Evidence Required

Obviously, it would be a horrible injustice for an innocent man to be falsely accused of a capital crime such as rape. To safeguard the rights of the accused, the crime must be proven with evidence in court. There have been various historical interpretations of Islamic law, but the most common legal practice is that the crime of rape may be proven by:
  • Witness testimony - The testimony of four witnesses to the act itself is traditionally the requirement to prove adultery under Islamic law. Most Islamic scholars, however, recognize that adultery is voluntary while rape is coerced. Thus they have moved beyond requiring this evidence alone to prove sexual assault.
  • Confession - The full and complete confession of the perpetrator is accepted as evidence under Islamic law.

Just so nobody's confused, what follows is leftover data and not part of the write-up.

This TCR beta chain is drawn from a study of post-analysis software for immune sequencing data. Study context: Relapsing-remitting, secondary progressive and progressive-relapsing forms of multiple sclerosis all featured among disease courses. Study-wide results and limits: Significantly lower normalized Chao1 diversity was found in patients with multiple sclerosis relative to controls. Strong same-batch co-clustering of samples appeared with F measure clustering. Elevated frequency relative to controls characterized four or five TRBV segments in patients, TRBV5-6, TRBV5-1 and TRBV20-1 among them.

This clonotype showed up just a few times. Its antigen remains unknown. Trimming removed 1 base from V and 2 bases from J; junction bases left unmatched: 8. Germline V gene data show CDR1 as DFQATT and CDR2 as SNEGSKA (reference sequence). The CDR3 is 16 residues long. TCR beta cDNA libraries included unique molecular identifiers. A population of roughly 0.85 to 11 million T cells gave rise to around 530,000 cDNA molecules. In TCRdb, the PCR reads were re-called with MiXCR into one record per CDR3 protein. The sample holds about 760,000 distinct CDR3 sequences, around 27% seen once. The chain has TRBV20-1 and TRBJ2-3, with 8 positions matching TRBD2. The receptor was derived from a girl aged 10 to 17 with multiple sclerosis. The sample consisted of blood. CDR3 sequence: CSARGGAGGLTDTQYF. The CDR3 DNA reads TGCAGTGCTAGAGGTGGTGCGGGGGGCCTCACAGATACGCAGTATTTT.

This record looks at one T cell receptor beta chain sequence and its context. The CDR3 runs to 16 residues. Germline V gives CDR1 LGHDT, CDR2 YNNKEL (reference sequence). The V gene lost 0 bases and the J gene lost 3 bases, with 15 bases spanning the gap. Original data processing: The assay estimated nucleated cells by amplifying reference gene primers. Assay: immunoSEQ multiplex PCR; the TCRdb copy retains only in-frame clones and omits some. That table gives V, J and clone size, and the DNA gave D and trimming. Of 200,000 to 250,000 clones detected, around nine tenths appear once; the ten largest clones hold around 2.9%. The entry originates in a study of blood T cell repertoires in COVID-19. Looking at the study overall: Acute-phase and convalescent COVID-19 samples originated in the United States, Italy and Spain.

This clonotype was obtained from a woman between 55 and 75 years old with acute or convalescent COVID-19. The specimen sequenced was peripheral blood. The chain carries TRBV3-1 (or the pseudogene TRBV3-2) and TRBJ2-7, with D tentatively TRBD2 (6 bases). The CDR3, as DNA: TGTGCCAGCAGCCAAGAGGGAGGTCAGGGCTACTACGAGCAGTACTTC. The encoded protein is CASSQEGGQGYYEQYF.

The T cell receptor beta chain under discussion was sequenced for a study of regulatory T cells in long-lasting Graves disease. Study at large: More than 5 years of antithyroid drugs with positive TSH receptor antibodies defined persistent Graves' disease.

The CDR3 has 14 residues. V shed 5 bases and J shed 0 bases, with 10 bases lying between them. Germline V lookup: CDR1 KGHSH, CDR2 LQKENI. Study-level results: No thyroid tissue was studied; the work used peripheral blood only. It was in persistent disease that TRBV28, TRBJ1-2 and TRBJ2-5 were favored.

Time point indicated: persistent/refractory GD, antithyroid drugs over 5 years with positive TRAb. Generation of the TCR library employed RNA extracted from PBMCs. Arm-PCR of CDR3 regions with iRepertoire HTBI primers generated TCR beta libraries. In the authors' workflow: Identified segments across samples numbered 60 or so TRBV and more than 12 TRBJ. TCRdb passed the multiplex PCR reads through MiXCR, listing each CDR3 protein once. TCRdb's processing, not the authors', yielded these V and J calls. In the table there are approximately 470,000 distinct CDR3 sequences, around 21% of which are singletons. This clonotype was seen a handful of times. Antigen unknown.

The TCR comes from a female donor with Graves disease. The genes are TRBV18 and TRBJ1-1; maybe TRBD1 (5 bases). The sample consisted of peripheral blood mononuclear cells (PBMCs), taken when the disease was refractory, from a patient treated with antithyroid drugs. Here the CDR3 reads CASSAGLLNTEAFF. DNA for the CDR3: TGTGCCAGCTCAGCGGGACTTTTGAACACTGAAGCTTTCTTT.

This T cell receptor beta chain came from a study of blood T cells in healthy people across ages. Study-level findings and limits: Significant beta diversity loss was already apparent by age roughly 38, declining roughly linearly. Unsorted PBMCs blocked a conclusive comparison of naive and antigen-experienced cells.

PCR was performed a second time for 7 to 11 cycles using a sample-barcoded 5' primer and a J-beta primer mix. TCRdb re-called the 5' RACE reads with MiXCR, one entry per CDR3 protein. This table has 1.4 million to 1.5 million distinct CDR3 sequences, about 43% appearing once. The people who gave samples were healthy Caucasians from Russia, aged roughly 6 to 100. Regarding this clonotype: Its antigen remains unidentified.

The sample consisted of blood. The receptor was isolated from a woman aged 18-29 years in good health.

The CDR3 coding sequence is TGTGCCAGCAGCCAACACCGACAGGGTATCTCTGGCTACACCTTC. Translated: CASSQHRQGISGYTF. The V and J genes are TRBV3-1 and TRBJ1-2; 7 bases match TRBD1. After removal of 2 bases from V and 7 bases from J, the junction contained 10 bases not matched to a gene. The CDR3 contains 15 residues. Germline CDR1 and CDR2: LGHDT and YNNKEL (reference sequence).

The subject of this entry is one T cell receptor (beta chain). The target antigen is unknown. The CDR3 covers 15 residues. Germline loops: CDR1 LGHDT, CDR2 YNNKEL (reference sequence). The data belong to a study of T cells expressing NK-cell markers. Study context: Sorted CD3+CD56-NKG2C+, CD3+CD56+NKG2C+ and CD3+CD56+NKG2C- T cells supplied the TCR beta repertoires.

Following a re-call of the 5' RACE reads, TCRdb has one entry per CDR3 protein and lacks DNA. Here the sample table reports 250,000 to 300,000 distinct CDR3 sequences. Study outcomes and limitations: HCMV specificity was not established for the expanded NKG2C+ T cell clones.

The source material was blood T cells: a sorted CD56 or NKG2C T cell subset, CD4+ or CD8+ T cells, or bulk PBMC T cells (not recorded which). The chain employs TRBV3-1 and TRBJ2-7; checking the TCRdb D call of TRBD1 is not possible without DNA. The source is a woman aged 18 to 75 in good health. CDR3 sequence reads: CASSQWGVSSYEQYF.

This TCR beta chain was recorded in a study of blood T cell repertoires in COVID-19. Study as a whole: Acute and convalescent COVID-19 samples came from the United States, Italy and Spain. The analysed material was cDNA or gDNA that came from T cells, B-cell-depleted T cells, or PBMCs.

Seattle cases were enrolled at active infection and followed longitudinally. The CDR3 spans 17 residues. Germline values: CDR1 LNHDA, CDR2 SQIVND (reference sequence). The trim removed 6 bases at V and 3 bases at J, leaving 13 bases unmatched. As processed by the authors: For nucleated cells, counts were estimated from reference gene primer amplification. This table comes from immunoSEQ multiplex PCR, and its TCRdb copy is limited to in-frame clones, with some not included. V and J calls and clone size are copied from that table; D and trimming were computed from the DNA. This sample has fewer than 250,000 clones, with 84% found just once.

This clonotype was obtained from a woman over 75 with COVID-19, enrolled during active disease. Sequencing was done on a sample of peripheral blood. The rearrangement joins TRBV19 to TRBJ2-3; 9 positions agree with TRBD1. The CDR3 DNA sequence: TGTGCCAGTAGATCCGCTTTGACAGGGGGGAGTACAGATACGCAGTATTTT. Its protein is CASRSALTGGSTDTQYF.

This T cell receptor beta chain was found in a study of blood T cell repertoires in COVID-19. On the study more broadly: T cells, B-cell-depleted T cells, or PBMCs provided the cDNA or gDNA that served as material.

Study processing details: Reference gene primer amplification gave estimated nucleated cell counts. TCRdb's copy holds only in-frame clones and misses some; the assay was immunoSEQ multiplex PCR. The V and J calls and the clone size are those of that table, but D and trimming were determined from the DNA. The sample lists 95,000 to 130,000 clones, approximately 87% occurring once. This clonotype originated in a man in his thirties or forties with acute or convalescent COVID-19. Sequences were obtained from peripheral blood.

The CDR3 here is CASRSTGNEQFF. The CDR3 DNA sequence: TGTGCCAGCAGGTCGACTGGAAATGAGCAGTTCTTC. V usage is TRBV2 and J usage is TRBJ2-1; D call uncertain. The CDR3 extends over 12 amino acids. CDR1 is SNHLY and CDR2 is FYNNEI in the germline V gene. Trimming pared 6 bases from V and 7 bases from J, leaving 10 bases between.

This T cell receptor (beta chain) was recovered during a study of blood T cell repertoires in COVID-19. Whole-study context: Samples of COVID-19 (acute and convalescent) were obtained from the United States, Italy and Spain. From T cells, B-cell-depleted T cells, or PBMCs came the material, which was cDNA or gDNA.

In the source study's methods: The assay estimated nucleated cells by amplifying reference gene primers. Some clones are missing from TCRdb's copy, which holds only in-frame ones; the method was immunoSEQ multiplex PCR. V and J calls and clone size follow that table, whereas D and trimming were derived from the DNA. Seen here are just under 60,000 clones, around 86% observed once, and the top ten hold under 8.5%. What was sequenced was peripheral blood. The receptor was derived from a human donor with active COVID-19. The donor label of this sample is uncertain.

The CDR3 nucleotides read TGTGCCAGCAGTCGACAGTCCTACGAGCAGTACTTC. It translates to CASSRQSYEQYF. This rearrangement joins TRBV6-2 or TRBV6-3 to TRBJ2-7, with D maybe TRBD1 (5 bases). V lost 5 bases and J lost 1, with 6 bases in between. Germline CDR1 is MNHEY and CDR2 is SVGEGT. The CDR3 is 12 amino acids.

• Physical evidence - Even in early Islamic history, many Islamic jurists accepted physical evidence to prove a woman's lack of consent. As forensic science becomes more adept at providing physical evidence of sexual assault, such evidence is more commonly accepted.
These strict evidence requirements are needed for rape to be considered a capital offense. If the sexual assault cannot be proven to such a degree, Islamic courts may have discretion to find the man guilty but order a less severe punishment, such as jail time or monetary fines. According to several classical interpretations of Islam, the victim is entitled to monetary compensation for her loss as well, in addition to the state asserting its right to prosecute.

 

Marital Rape

The Quran clearly establishes that the relationship between husband and wife should be based on love and affection (2:187, 30:21 and others). Rape is incompatible with this ideal. Some jurists have argued that there is a standing "consent" given at the time of marriage, so they do not consider marital rape to be a punishable crime. Other scholars have argued that rape is a non-consensual and violent act, which can happen within a marriage as well. Ultimately, a husband has a duty in Islam to treat his spouse with dignity and respect.